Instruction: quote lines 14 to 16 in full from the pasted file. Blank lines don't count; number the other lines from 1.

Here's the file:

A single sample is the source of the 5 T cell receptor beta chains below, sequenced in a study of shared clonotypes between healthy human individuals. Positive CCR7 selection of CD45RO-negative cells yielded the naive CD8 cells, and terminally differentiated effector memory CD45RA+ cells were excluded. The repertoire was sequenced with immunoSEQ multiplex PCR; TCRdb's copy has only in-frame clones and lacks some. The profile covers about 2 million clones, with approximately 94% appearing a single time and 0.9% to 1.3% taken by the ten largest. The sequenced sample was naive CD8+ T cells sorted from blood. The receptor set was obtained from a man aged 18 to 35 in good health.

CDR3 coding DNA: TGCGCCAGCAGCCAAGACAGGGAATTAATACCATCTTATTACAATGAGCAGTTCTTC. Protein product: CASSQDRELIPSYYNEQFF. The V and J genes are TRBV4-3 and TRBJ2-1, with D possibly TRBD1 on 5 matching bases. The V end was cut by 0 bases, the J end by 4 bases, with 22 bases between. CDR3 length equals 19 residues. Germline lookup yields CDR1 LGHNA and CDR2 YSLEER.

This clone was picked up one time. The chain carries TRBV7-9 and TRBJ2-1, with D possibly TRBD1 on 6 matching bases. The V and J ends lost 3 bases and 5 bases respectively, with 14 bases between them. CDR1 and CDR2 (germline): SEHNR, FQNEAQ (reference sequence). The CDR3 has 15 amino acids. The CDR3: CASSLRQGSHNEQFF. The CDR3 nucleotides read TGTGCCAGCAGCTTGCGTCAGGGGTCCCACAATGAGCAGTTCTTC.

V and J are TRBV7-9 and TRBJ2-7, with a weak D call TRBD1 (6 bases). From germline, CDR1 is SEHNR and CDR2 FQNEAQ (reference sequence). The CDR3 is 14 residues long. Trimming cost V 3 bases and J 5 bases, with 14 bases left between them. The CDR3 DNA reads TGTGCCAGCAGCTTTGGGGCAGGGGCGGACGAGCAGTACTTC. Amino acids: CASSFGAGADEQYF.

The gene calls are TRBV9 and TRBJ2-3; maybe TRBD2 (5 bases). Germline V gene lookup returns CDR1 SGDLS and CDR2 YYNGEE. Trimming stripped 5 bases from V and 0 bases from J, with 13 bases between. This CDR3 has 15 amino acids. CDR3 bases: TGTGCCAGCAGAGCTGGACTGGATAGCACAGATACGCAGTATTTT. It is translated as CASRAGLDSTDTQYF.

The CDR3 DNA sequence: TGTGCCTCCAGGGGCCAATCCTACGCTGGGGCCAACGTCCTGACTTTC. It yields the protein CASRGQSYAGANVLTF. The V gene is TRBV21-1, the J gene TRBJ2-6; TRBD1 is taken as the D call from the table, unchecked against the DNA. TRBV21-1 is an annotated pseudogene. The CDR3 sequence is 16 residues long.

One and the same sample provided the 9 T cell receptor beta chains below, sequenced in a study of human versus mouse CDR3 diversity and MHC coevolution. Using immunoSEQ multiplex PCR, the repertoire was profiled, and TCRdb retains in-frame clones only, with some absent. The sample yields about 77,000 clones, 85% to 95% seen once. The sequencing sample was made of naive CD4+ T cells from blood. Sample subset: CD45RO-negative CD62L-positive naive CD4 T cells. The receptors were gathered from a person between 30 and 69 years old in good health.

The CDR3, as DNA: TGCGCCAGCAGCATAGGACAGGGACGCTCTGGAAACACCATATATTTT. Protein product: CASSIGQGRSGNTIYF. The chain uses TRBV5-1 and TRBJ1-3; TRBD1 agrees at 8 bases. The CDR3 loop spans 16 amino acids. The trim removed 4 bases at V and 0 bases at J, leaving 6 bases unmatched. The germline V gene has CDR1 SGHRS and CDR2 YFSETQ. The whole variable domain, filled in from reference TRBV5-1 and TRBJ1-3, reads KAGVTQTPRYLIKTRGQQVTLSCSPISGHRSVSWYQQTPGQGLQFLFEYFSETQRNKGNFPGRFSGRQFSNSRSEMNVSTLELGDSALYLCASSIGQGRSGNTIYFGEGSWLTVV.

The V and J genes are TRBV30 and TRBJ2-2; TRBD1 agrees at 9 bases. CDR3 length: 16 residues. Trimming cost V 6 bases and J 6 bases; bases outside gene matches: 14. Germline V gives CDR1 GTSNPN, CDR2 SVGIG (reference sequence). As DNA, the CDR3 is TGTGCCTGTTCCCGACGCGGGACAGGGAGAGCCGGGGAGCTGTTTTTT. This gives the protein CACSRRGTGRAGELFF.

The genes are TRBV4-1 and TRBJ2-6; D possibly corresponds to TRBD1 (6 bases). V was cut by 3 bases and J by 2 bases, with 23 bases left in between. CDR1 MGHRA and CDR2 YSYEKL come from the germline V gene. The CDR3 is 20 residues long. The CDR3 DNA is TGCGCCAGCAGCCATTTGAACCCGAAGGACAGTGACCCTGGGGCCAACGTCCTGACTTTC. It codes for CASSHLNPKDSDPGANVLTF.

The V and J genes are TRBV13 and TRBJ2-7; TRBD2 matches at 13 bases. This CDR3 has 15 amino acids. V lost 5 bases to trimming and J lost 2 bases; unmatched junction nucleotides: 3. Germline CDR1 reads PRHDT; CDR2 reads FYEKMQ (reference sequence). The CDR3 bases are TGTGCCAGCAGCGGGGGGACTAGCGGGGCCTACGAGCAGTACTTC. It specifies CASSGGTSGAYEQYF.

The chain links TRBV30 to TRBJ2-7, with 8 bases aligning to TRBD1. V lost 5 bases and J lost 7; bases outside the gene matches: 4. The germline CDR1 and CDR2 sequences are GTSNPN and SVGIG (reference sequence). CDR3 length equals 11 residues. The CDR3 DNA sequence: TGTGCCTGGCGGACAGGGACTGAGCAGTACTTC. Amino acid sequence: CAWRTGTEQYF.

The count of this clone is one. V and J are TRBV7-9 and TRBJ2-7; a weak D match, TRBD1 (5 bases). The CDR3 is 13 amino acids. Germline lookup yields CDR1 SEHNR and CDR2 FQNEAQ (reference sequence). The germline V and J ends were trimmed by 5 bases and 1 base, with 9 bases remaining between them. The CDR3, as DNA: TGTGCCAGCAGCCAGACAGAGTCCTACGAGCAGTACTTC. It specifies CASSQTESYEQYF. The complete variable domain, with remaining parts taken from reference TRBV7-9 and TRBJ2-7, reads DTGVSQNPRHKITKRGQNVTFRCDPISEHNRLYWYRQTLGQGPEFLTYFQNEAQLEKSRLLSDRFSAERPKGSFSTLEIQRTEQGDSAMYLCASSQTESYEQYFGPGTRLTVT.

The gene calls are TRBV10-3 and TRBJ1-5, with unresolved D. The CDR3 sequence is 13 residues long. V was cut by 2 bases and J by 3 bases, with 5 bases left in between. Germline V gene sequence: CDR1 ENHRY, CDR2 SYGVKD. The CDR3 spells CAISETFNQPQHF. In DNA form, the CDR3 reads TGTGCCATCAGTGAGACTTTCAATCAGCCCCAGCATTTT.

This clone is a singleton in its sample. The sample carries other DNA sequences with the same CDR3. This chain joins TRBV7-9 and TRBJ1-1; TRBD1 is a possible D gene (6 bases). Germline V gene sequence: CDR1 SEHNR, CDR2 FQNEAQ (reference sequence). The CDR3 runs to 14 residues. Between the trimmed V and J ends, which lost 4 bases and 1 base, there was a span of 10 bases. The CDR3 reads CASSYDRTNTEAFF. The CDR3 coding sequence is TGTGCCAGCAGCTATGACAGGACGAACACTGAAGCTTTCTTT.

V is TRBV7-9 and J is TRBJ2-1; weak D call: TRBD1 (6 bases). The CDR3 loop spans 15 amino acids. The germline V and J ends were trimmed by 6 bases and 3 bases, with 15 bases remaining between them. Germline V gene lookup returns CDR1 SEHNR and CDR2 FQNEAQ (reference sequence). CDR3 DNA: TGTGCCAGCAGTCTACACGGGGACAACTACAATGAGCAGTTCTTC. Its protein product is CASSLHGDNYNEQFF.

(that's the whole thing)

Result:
The gene calls are TRBV10-3 and TRBJ1-5, with unresolved D. The CDR3 sequence is 13 residues long. V was cut by 2 bases and J by 3 bases, with 5 bases left in between. Germline V gene sequence: CDR1 ENHRY, CDR2 SYGVKD. The CDR3 spells CAISETFNQPQHF. In DNA form, the CDR3 reads TGTGCCATCAGTGAGACTTTCAATCAGCCCCAGCATTTT.

This clone is a singleton in its sample. The sample carries other DNA sequences with the same CDR3. This chain joins TRBV7-9 and TRBJ1-1; TRBD1 is a possible D gene (6 bases). Germline V gene sequence: CDR1 SEHNR, CDR2 FQNEAQ (reference sequence). The CDR3 runs to 14 residues. Between the trimmed V and J ends, which lost 4 bases and 1 base, there was a span of 10 bases. The CDR3 reads CASSYDRTNTEAFF. The CDR3 coding sequence is TGTGCCAGCAGCTATGACAGGACGAACACTGAAGCTTTCTTT.

V is TRBV7-9 and J is TRBJ2-1; weak D call: TRBD1 (6 bases). The CDR3 loop spans 15 amino acids. The germline V and J ends were trimmed by 6 bases and 3 bases, with 15 bases remaining between them. Germline V gene lookup returns CDR1 SEHNR and CDR2 FQNEAQ (reference sequence). CDR3 DNA: TGTGCCAGCAGTCTACACGGGGACAACTACAATGAGCAGTTCTTC. Its protein product is CASSLHGDNYNEQFF.